But while Lowry's on the subject of being duped, maybe he can comment on the long-standing puzzle regarding red-state voters and Republicans. You talk about individuals getting duped! It's a fact many if not most red states receive more money from the big-bad federal government than they contribute in tax dollars, i.e. they're "welfare queens" dependent on the federal government for needed funds. And yet voters in these states regularly vote for the political party that rails against federal assistance and welfare programs. Call it denial, call it ignorance (likely a mix of both), the odd truth remains that voters in red states too often side with representatives who are against those things that most benefit people in those states. It's flimflam at its best, using propaganda, lies and fear-mongering to convince people to vote against their own interests -- something I believe is best described as dupery.

    But I'm sure Mr. Lowry would disagree. Only Obama possesses the skill and power to hypnotize an entire generation, fooling them into supporting him one more time. This kind of mass deception and manipulation has never and would never occur on the other side, it would be unheard of and frankly impossible to do.


    Wednesday, July 18, 2012

    Some interesting tid-bits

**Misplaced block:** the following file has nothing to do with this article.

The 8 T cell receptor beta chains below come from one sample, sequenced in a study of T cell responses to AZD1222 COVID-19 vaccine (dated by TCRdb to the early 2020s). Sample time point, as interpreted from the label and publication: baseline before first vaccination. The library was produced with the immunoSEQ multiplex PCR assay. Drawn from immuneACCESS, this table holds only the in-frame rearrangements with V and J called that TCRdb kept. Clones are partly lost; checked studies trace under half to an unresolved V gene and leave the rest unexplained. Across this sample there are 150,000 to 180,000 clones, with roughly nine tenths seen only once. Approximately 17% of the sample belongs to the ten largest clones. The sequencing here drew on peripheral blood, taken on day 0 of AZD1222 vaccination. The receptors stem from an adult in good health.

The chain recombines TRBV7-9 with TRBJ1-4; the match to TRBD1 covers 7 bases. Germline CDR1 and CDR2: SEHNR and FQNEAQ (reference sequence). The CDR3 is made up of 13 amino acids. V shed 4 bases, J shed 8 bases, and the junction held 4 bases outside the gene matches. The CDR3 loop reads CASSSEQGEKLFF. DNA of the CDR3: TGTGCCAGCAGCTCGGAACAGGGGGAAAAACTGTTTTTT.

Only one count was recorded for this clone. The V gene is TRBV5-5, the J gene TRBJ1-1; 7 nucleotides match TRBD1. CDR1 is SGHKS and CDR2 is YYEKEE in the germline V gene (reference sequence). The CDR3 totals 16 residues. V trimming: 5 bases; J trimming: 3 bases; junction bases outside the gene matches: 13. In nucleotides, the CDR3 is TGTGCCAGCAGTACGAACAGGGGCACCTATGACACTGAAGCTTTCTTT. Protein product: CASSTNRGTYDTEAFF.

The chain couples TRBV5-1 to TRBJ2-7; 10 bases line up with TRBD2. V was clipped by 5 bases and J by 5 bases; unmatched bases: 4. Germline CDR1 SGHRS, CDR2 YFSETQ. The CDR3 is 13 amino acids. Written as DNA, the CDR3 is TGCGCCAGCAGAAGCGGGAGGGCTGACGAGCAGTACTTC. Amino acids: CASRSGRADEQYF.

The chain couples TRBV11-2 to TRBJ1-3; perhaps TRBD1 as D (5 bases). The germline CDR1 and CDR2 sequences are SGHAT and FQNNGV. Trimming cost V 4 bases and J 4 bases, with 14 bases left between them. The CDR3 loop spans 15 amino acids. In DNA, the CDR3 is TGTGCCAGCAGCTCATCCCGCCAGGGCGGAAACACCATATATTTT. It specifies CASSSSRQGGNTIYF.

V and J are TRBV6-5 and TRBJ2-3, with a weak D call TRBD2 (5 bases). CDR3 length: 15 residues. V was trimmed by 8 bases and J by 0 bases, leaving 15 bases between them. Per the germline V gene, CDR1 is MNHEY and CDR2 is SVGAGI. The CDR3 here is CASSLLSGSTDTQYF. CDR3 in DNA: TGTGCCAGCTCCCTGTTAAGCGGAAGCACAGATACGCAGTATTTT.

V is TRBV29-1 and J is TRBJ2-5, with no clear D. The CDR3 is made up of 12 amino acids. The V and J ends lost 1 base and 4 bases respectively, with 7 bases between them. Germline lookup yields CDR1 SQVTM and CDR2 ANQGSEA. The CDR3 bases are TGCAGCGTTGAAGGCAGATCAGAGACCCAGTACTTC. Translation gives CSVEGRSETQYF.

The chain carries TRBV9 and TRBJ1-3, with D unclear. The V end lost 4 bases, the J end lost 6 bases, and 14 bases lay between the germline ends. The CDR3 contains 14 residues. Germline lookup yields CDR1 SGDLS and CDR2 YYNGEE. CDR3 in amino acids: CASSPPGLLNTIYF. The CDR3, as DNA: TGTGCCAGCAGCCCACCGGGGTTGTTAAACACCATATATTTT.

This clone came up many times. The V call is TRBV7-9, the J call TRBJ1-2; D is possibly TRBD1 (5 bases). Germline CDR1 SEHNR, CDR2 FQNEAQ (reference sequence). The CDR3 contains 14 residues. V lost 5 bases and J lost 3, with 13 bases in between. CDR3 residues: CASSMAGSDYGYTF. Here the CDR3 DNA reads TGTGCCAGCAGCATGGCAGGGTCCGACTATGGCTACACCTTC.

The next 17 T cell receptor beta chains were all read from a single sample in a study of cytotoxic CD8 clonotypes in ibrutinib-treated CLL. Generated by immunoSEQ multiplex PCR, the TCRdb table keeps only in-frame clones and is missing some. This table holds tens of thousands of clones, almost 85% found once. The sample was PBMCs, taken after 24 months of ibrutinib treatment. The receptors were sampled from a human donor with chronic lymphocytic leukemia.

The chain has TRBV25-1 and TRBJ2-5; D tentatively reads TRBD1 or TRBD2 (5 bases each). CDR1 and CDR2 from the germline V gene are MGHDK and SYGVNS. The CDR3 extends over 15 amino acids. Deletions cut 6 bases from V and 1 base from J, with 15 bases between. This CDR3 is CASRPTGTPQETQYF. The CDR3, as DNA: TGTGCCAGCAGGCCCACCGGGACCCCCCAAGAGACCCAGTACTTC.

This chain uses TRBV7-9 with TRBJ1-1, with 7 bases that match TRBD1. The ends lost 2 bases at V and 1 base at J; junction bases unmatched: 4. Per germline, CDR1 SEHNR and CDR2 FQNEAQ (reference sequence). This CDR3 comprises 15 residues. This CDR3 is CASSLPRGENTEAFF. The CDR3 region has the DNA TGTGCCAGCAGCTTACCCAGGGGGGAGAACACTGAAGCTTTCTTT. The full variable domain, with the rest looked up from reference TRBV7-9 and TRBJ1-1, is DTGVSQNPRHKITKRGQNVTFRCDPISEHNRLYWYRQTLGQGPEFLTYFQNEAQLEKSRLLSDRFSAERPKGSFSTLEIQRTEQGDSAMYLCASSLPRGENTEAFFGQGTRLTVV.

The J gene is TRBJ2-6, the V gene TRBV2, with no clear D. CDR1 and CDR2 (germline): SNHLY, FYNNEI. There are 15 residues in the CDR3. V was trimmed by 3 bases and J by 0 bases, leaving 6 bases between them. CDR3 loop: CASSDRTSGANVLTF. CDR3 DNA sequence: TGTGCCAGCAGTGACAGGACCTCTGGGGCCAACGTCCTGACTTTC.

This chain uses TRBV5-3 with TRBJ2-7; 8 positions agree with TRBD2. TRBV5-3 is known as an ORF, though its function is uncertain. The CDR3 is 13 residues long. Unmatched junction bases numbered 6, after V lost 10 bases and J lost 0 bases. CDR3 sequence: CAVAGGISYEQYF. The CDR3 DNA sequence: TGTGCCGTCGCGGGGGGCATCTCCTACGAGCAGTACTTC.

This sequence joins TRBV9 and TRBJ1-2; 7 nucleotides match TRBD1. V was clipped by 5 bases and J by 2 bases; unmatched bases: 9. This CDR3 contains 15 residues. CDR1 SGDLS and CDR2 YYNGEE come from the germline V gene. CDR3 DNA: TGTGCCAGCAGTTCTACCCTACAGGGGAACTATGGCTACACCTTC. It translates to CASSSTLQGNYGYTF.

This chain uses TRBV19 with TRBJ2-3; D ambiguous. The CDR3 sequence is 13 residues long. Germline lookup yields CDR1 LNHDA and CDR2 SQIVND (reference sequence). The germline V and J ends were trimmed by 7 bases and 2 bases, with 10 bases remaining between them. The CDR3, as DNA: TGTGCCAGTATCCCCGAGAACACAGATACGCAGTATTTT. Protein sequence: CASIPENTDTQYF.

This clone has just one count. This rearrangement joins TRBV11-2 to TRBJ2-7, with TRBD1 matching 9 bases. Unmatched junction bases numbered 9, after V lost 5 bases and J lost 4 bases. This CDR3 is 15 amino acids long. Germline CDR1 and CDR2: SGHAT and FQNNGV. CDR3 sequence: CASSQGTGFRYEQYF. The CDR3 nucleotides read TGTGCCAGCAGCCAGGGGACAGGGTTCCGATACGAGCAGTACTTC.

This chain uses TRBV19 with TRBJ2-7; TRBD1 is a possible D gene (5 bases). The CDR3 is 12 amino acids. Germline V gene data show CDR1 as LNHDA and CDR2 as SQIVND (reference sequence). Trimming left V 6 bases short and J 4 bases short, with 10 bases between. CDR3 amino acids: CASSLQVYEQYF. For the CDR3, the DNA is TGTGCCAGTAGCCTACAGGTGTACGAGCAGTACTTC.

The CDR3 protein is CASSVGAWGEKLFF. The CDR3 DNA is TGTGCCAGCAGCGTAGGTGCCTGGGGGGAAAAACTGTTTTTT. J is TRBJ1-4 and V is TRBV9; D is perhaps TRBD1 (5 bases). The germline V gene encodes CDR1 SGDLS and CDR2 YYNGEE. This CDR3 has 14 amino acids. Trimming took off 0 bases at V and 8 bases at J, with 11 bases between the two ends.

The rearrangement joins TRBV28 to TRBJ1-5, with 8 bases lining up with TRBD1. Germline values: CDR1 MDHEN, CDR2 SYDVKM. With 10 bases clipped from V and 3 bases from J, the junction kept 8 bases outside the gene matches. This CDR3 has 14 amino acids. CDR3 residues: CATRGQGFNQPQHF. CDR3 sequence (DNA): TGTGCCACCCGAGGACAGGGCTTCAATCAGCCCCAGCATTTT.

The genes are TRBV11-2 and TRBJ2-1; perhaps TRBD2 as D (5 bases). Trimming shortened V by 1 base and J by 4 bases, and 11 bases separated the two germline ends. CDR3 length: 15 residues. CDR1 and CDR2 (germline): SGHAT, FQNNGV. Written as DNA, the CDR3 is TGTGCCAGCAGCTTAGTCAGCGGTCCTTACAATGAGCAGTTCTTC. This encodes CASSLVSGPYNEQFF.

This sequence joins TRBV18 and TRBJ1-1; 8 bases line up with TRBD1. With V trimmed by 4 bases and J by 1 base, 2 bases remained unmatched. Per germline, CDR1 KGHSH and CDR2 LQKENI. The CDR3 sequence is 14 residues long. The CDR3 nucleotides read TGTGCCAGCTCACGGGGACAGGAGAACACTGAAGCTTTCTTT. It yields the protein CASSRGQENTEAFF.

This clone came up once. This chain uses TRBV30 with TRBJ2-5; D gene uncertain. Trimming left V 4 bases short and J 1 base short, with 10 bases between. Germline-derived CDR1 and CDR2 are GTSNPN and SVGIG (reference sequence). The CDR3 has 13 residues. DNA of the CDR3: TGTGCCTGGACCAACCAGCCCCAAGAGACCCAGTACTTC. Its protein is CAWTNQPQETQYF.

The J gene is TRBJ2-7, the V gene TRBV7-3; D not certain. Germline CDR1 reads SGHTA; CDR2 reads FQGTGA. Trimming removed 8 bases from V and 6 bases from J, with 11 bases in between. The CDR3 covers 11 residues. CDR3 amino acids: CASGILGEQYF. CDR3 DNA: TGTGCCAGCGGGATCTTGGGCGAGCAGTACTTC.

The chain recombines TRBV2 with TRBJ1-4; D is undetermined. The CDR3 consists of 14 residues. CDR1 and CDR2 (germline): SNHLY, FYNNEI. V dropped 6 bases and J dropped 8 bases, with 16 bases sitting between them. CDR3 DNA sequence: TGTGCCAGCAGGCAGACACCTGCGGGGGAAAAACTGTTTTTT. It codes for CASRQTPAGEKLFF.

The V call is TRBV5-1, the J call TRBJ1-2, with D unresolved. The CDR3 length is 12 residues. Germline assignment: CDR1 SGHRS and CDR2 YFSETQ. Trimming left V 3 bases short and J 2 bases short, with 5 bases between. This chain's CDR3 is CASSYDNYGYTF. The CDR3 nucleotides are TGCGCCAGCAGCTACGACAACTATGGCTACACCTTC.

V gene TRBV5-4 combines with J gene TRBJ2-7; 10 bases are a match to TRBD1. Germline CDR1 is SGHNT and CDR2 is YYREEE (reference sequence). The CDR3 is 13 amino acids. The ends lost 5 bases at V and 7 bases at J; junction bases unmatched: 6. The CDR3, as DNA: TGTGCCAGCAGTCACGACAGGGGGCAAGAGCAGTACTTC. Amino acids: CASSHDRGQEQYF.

• Republicans still complain about tax rates being too high -- despite the fact the top tax rate has not been this low since the 1920s. In fact, in 2009, Americans on average paid the lowest tax rate in 30 years due "in part because of tax cuts President Obama sought to combat the Great Recession....The average tax rate paid by all households fell to 17.4 percent, down from 19.9 percent in 2007, according to the CBO. The 2009 rate was significantly lower than the previous low of 19.4 percent in 2003 and well below the 30-year average of 21 percent."

  • Still think the climate isn't changing, or it's cyclical, or it's just Mother Nature (whatever that means)? "[L]ook at the ratio of record high and low temperatures in the U.S. over the last 50 years. In the 1950s, we had about the same number of record high temperatures as record lows. That is, the probability of an extraordinarily cold January day was about as likely as an excessively hot July day. By the 2000s, however, we were twice as likely to see a record high in our weather reports as we were a record low. So far in 2012, that ratio is about 10 to one." How can this be a surprise when the fact remains we now have 35% more greenhouse gases in the atmosphere than a century ago?? The first six-months of this year were the hottest ever recorded, by a huge margin. Heck, it was so hot recently that the tarmac at Reagan National Airport in Washington, DC actually melted, trapping a plane.

  • And not that I endorse it, but the next time you hear a Republican say Obama is stifling oil production and drilling in this country, give them the following facts. U.S. oil production has increased from 5 million barrels per day in 2008 to 6.3 million barrels per day in 2012. Also, the number of oil rigs has more than quadrupled since 2009.